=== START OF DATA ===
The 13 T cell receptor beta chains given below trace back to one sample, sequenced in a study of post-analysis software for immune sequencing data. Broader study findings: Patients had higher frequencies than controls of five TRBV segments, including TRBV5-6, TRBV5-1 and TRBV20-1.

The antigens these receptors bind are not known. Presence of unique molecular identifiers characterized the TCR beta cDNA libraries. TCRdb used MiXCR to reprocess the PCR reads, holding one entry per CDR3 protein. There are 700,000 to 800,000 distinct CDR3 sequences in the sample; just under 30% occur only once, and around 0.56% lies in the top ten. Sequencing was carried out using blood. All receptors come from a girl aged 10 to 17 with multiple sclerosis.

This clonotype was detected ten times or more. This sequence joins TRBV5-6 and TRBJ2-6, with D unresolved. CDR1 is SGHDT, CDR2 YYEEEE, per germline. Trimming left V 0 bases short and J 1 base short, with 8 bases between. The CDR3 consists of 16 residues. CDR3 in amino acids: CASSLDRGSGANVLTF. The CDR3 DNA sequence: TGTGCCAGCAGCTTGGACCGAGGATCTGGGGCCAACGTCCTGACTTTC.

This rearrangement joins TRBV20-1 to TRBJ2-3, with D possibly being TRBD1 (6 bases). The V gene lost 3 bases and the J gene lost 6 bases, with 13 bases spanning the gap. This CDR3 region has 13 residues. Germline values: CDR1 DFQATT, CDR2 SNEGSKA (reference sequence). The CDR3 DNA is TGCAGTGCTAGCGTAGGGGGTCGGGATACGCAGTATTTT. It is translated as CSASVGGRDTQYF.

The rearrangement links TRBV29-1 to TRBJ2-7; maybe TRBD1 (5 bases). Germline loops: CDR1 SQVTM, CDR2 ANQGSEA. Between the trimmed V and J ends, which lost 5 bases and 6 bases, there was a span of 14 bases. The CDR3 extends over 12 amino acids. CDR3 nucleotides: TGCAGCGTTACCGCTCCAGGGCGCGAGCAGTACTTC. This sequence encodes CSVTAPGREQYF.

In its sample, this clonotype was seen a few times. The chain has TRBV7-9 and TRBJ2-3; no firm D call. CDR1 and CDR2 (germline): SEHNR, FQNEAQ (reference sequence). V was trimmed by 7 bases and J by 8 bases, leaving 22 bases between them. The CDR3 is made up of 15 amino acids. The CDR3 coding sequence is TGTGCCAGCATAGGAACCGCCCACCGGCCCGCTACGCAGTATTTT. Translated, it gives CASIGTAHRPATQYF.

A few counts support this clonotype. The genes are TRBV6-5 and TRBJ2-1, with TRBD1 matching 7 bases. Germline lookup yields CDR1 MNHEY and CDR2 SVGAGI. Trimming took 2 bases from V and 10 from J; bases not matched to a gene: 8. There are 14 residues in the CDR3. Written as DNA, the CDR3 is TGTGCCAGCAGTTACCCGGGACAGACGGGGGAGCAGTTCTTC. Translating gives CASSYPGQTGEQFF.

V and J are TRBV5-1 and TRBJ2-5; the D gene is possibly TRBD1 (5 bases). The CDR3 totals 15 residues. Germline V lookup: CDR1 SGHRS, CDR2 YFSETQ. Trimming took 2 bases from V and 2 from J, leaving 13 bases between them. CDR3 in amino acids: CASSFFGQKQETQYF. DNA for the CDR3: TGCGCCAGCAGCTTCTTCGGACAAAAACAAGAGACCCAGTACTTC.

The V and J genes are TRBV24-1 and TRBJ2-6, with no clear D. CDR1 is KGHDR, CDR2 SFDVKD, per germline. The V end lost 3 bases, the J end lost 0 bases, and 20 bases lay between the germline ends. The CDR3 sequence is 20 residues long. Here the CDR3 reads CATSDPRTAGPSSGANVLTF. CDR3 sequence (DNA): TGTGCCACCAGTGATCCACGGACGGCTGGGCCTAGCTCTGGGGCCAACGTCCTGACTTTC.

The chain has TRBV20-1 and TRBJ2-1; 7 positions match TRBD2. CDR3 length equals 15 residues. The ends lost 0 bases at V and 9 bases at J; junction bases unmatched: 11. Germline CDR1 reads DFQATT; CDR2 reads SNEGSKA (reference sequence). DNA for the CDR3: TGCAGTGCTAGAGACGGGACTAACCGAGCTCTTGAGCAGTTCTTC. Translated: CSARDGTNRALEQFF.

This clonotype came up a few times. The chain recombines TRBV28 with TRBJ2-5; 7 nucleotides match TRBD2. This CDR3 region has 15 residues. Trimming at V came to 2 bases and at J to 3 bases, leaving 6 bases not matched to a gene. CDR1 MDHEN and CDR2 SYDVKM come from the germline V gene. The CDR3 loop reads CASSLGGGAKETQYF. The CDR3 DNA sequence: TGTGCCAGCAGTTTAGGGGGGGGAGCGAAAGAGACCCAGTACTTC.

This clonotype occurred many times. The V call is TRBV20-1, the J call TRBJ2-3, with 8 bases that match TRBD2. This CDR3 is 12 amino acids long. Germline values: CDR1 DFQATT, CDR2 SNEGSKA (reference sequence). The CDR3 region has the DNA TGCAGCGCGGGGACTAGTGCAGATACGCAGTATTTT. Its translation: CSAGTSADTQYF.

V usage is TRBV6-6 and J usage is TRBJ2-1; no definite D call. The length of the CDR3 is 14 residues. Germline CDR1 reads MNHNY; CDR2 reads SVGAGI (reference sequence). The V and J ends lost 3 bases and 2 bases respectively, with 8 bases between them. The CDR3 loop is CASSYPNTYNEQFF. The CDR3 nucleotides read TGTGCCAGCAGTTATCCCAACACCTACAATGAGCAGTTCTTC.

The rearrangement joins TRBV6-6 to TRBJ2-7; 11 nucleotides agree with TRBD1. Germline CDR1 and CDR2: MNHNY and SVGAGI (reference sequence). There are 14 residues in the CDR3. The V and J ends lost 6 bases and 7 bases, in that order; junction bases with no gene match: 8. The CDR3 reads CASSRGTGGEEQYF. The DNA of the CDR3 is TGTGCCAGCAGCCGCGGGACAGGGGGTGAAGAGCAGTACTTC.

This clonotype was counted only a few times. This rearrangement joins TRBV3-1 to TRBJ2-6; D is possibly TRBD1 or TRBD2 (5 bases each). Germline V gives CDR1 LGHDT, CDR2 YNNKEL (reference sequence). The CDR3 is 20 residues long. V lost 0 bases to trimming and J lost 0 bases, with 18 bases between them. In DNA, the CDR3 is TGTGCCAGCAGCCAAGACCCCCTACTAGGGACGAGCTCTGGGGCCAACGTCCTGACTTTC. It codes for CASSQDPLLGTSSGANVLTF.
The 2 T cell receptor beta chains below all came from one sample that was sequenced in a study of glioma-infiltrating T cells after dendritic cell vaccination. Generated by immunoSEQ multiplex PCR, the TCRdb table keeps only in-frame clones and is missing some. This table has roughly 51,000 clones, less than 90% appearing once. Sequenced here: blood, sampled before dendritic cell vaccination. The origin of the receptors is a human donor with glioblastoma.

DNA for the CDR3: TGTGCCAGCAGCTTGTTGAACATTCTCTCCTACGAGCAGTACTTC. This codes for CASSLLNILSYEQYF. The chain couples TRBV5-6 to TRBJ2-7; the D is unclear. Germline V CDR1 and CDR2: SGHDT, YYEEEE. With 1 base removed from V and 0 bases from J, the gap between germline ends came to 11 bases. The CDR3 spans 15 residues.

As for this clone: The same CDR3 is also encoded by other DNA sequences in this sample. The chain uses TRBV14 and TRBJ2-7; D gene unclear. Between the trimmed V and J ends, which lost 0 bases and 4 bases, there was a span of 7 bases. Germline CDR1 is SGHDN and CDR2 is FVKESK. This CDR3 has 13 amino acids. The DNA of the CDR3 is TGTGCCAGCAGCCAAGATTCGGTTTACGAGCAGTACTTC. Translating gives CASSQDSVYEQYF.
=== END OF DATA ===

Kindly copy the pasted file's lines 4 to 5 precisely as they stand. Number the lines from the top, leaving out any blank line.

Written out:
This rearrangement joins TRBV20-1 to TRBJ2-3, with D possibly being TRBD1 (6 bases). The V gene lost 3 bases and the J gene lost 6 bases, with 13 bases spanning the gap. This CDR3 region has 13 residues. Germline values: CDR1 DFQATT, CDR2 SNEGSKA (reference sequence). The CDR3 DNA is TGCAGTGCTAGCGTAGGGGGTCGGGATACGCAGTATTTT. It is translated as CSASVGGRDTQYF.

The rearrangement links TRBV29-1 to TRBJ2-7; maybe TRBD1 (5 bases). Germline loops: CDR1 SQVTM, CDR2 ANQGSEA. Between the trimmed V and J ends, which lost 5 bases and 6 bases, there was a span of 14 bases. The CDR3 extends over 12 amino acids. CDR3 nucleotides: TGCAGCGTTACCGCTCCAGGGCGCGAGCAGTACTTC. This sequence encodes CSVTAPGREQYF.